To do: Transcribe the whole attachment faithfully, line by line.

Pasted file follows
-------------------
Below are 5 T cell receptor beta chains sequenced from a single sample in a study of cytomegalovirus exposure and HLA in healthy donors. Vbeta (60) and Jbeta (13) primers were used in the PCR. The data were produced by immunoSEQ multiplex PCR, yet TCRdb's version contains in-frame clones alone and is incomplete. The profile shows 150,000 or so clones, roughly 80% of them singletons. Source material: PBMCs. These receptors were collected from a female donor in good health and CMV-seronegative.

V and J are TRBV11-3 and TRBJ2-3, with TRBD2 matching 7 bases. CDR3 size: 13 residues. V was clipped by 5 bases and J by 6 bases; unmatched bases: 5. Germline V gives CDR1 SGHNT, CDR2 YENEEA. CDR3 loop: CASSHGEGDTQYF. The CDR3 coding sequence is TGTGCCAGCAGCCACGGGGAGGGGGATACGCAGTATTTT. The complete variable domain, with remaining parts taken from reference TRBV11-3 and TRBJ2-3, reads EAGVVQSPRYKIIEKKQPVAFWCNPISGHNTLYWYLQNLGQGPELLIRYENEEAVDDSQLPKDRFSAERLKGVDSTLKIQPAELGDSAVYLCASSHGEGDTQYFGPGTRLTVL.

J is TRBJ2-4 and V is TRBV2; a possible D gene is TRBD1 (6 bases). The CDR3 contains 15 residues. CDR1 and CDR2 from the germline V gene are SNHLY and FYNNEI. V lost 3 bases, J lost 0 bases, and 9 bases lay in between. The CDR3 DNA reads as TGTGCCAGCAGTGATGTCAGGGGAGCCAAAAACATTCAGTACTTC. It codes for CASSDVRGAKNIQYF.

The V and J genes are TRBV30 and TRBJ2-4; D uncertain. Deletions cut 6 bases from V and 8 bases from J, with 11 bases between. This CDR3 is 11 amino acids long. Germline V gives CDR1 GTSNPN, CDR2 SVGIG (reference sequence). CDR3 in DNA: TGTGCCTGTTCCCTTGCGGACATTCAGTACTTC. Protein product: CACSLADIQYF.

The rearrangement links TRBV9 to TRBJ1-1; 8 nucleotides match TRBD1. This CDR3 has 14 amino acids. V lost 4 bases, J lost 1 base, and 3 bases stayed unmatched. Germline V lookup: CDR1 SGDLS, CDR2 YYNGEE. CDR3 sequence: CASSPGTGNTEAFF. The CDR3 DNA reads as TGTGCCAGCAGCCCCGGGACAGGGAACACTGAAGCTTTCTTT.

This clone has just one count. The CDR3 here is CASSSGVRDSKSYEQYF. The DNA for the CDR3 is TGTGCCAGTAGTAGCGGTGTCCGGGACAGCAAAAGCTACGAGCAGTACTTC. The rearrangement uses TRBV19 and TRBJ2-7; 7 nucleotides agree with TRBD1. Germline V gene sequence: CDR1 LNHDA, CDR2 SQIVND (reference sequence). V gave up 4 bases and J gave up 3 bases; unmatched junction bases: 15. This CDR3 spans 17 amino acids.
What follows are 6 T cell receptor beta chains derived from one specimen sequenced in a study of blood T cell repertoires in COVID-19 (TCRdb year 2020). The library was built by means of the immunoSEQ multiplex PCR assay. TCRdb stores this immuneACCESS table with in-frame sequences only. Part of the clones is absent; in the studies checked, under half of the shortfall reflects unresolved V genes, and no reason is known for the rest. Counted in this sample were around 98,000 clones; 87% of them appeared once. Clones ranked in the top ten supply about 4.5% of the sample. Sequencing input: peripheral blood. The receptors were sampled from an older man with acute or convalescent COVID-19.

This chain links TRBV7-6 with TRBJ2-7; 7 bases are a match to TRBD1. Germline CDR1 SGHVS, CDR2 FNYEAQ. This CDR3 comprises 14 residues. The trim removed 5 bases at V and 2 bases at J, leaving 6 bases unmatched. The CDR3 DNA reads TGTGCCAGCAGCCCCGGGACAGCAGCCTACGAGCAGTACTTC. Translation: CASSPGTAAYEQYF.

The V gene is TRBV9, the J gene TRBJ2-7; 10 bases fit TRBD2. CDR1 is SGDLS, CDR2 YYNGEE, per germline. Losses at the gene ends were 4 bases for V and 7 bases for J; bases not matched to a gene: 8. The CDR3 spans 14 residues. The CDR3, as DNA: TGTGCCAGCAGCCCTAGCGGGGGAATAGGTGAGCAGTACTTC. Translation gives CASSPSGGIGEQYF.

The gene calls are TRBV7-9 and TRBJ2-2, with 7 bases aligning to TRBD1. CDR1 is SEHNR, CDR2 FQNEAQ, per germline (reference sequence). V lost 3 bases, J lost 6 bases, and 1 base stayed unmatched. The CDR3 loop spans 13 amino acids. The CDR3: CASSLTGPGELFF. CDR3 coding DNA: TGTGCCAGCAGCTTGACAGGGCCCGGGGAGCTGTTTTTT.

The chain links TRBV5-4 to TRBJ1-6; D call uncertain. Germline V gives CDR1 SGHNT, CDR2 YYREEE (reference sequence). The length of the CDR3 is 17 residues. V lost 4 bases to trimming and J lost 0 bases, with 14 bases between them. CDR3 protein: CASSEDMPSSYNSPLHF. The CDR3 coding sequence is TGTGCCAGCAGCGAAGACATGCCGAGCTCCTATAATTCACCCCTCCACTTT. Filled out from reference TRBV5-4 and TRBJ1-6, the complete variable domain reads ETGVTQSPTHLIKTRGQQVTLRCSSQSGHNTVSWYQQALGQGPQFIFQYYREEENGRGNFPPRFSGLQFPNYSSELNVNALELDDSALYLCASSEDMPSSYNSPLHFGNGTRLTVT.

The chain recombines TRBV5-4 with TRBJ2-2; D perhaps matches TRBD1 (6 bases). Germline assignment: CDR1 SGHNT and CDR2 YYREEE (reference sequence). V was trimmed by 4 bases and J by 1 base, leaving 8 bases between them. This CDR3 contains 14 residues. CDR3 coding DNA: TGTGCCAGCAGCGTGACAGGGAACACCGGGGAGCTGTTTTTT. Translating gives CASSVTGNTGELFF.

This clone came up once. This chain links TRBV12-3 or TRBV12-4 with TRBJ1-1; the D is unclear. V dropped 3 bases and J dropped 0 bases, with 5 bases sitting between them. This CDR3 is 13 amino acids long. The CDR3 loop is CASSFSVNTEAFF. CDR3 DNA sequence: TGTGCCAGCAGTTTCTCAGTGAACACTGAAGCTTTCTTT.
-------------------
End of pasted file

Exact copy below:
Below are 5 T cell receptor beta chains sequenced from a single sample in a study of cytomegalovirus exposure and HLA in healthy donors. Vbeta (60) and Jbeta (13) primers were used in the PCR. The data were produced by immunoSEQ multiplex PCR, yet TCRdb's version contains in-frame clones alone and is incomplete. The profile shows 150,000 or so clones, roughly 80% of them singletons. Source material: PBMCs. These receptors were collected from a female donor in good health and CMV-seronegative.

V and J are TRBV11-3 and TRBJ2-3, with TRBD2 matching 7 bases. CDR3 size: 13 residues. V was clipped by 5 bases and J by 6 bases; unmatched bases: 5. Germline V gives CDR1 SGHNT, CDR2 YENEEA. CDR3 loop: CASSHGEGDTQYF. The CDR3 coding sequence is TGTGCCAGCAGCCACGGGGAGGGGGATACGCAGTATTTT. The complete variable domain, with remaining parts taken from reference TRBV11-3 and TRBJ2-3, reads EAGVVQSPRYKIIEKKQPVAFWCNPISGHNTLYWYLQNLGQGPELLIRYENEEAVDDSQLPKDRFSAERLKGVDSTLKIQPAELGDSAVYLCASSHGEGDTQYFGPGTRLTVL.

J is TRBJ2-4 and V is TRBV2; a possible D gene is TRBD1 (6 bases). The CDR3 contains 15 residues. CDR1 and CDR2 from the germline V gene are SNHLY and FYNNEI. V lost 3 bases, J lost 0 bases, and 9 bases lay in between. The CDR3 DNA reads as TGTGCCAGCAGTGATGTCAGGGGAGCCAAAAACATTCAGTACTTC. It codes for CASSDVRGAKNIQYF.

The V and J genes are TRBV30 and TRBJ2-4; D uncertain. Deletions cut 6 bases from V and 8 bases from J, with 11 bases between. This CDR3 is 11 amino acids long. Germline V gives CDR1 GTSNPN, CDR2 SVGIG (reference sequence). CDR3 in DNA: TGTGCCTGTTCCCTTGCGGACATTCAGTACTTC. Protein product: CACSLADIQYF.

The rearrangement links TRBV9 to TRBJ1-1; 8 nucleotides match TRBD1. This CDR3 has 14 amino acids. V lost 4 bases, J lost 1 base, and 3 bases stayed unmatched. Germline V lookup: CDR1 SGDLS, CDR2 YYNGEE. CDR3 sequence: CASSPGTGNTEAFF. The CDR3 DNA reads as TGTGCCAGCAGCCCCGGGACAGGGAACACTGAAGCTTTCTTT.

This clone has just one count. The CDR3 here is CASSSGVRDSKSYEQYF. The DNA for the CDR3 is TGTGCCAGTAGTAGCGGTGTCCGGGACAGCAAAAGCTACGAGCAGTACTTC. The rearrangement uses TRBV19 and TRBJ2-7; 7 nucleotides agree with TRBD1. Germline V gene sequence: CDR1 LNHDA, CDR2 SQIVND (reference sequence). V gave up 4 bases and J gave up 3 bases; unmatched junction bases: 15. This CDR3 spans 17 amino acids.
What follows are 6 T cell receptor beta chains derived from one specimen sequenced in a study of blood T cell repertoires in COVID-19 (TCRdb year 2020). The library was built by means of the immunoSEQ multiplex PCR assay. TCRdb stores this immuneACCESS table with in-frame sequences only. Part of the clones is absent; in the studies checked, under half of the shortfall reflects unresolved V genes, and no reason is known for the rest. Counted in this sample were around 98,000 clones; 87% of them appeared once. Clones ranked in the top ten supply about 4.5% of the sample. Sequencing input: peripheral blood. The receptors were sampled from an older man with acute or convalescent COVID-19.

This chain links TRBV7-6 with TRBJ2-7; 7 bases are a match to TRBD1. Germline CDR1 SGHVS, CDR2 FNYEAQ. This CDR3 comprises 14 residues. The trim removed 5 bases at V and 2 bases at J, leaving 6 bases unmatched. The CDR3 DNA reads TGTGCCAGCAGCCCCGGGACAGCAGCCTACGAGCAGTACTTC. Translation: CASSPGTAAYEQYF.

The V gene is TRBV9, the J gene TRBJ2-7; 10 bases fit TRBD2. CDR1 is SGDLS, CDR2 YYNGEE, per germline. Losses at the gene ends were 4 bases for V and 7 bases for J; bases not matched to a gene: 8. The CDR3 spans 14 residues. The CDR3, as DNA: TGTGCCAGCAGCCCTAGCGGGGGAATAGGTGAGCAGTACTTC. Translation gives CASSPSGGIGEQYF.

The gene calls are TRBV7-9 and TRBJ2-2, with 7 bases aligning to TRBD1. CDR1 is SEHNR, CDR2 FQNEAQ, per germline (reference sequence). V lost 3 bases, J lost 6 bases, and 1 base stayed unmatched. The CDR3 loop spans 13 amino acids. The CDR3: CASSLTGPGELFF. CDR3 coding DNA: TGTGCCAGCAGCTTGACAGGGCCCGGGGAGCTGTTTTTT.

The chain links TRBV5-4 to TRBJ1-6; D call uncertain. Germline V gives CDR1 SGHNT, CDR2 YYREEE (reference sequence). The length of the CDR3 is 17 residues. V lost 4 bases to trimming and J lost 0 bases, with 14 bases between them. CDR3 protein: CASSEDMPSSYNSPLHF. The CDR3 coding sequence is TGTGCCAGCAGCGAAGACATGCCGAGCTCCTATAATTCACCCCTCCACTTT. Filled out from reference TRBV5-4 and TRBJ1-6, the complete variable domain reads ETGVTQSPTHLIKTRGQQVTLRCSSQSGHNTVSWYQQALGQGPQFIFQYYREEENGRGNFPPRFSGLQFPNYSSELNVNALELDDSALYLCASSEDMPSSYNSPLHFGNGTRLTVT.

The chain recombines TRBV5-4 with TRBJ2-2; D perhaps matches TRBD1 (6 bases). Germline assignment: CDR1 SGHNT and CDR2 YYREEE (reference sequence). V was trimmed by 4 bases and J by 1 base, leaving 8 bases between them. This CDR3 contains 14 residues. CDR3 coding DNA: TGTGCCAGCAGCGTGACAGGGAACACCGGGGAGCTGTTTTTT. Translating gives CASSVTGNTGELFF.

This clone came up once. This chain links TRBV12-3 or TRBV12-4 with TRBJ1-1; the D is unclear. V dropped 3 bases and J dropped 0 bases, with 5 bases sitting between them. This CDR3 is 13 amino acids long. The CDR3 loop is CASSFSVNTEAFF. CDR3 DNA sequence: TGTGCCAGCAGTTTCTCAGTGAACACTGAAGCTTTCTTT.